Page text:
Now I am curious to know what the lift capability of this particular quadcopter is? Because, this thing does not look light just sitting there on their desk…

  8. Thanks to your build videos I’ve become inspired, and perhaps a BIT obsessed with building and flying my own drone. Actually these vids probably cost the folks at Printrbot a sale because I was originally going to get the Simple because until that build I was unaware of anything but Makerbot, but I’m convinced now that I would get far more use out of a drone than a 3d printer. As I read through all the documentation about the pixhawk I became aware that it can be used to drive a variety of drone styles. So, based on a few youtube videos and other places, I’ve spec’ed out the parts for a hexacopter based off a Tarot 680PRO frame that only coes out to perhaps 300-400 bucks more than the cost of a quad kit and radio system+battery sold at 3D Robotics. Since it is based on setups that have video proof of success I’m reasonably sure I’ve picked the right components. If any drone builders see this site i would LOVE some input on the parts I’ve picked so far. Its still probably 6 months out before I even order anything since I’d like to keep researching and save the cash rather than throw a credit card at it. My current part list is here:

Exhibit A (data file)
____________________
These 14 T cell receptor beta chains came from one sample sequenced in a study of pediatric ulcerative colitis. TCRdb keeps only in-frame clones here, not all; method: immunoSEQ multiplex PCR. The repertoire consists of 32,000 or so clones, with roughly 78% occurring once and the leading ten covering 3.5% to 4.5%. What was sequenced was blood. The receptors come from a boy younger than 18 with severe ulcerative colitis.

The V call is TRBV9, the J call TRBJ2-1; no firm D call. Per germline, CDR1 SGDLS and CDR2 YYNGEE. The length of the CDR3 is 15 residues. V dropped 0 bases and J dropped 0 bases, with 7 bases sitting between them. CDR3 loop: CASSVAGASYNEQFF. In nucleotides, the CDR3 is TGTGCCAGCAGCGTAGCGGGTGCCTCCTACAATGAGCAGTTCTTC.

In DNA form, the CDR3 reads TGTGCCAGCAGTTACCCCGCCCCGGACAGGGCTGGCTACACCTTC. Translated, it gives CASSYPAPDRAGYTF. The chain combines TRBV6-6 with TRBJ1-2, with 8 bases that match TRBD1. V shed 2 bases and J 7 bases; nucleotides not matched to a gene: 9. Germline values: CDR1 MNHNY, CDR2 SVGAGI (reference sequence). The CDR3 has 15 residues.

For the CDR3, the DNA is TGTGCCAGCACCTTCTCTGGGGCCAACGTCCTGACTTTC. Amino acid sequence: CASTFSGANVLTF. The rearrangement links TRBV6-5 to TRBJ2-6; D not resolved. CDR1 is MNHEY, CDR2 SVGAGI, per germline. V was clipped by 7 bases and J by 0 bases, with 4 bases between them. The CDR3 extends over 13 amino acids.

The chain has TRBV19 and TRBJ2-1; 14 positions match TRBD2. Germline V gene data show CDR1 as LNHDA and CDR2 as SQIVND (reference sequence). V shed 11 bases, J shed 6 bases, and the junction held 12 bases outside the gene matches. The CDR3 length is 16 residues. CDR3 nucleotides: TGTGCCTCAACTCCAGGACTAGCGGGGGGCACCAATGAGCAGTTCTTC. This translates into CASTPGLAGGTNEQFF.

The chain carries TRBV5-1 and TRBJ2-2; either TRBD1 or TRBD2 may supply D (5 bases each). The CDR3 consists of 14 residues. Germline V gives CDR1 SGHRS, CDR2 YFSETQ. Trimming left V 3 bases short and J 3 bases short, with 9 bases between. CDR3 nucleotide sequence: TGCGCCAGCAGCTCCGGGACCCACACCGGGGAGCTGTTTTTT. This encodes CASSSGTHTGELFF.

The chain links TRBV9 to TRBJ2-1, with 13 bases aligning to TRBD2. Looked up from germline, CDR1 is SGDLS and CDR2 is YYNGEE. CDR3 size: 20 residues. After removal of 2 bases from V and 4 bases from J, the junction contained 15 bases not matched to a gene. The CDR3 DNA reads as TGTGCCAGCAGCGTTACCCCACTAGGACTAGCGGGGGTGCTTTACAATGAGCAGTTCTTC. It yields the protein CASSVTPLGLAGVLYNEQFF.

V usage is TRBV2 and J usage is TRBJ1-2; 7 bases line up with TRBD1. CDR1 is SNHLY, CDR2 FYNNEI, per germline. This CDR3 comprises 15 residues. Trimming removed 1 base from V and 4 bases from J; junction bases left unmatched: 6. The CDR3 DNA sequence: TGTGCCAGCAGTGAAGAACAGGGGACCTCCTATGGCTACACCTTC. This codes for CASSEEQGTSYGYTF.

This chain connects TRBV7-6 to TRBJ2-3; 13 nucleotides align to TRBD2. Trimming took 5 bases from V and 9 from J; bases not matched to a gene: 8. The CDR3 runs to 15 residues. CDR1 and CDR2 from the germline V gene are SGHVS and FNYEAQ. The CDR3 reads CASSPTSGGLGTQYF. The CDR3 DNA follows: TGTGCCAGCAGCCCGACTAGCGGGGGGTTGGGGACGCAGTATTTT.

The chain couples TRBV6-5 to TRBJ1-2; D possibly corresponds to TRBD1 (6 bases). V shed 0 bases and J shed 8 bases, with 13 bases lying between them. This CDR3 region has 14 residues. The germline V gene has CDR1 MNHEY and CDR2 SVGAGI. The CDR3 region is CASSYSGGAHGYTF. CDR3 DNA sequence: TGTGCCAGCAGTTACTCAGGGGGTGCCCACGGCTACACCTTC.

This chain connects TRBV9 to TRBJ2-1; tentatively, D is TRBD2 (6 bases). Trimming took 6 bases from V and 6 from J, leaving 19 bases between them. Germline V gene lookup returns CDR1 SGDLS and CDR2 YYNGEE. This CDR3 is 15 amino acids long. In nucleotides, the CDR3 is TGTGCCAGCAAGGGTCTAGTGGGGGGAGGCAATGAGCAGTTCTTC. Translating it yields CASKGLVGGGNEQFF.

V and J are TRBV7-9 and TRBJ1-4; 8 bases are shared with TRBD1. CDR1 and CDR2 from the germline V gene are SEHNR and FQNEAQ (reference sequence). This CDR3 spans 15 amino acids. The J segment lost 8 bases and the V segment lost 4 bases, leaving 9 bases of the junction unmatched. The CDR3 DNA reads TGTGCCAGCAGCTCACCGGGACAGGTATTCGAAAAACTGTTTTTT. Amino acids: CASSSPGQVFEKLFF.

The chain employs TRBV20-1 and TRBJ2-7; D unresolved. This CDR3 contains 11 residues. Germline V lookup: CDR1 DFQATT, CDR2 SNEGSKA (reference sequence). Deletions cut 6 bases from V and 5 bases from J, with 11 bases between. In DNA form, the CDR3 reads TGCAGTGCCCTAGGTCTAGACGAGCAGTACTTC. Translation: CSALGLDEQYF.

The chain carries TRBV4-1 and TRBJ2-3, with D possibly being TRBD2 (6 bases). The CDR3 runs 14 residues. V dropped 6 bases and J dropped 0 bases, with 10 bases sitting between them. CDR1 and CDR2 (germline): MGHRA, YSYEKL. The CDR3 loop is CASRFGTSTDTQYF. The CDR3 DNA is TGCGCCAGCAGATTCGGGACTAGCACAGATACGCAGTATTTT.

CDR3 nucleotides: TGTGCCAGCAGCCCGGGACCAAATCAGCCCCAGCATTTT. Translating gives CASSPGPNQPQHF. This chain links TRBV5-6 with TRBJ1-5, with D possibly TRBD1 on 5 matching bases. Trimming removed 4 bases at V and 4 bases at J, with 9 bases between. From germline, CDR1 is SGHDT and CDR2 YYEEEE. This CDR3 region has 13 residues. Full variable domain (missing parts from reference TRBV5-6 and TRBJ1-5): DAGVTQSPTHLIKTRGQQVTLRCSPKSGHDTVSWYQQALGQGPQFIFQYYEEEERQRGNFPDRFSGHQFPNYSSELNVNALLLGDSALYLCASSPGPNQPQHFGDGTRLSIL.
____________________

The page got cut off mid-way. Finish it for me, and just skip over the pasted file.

https://docs.google.com/spreadsheets/d/1sDlsZ5flwN0XvBHRI1js82bIQmaBz-DbnK73qzCIowg/edit?usp=sharing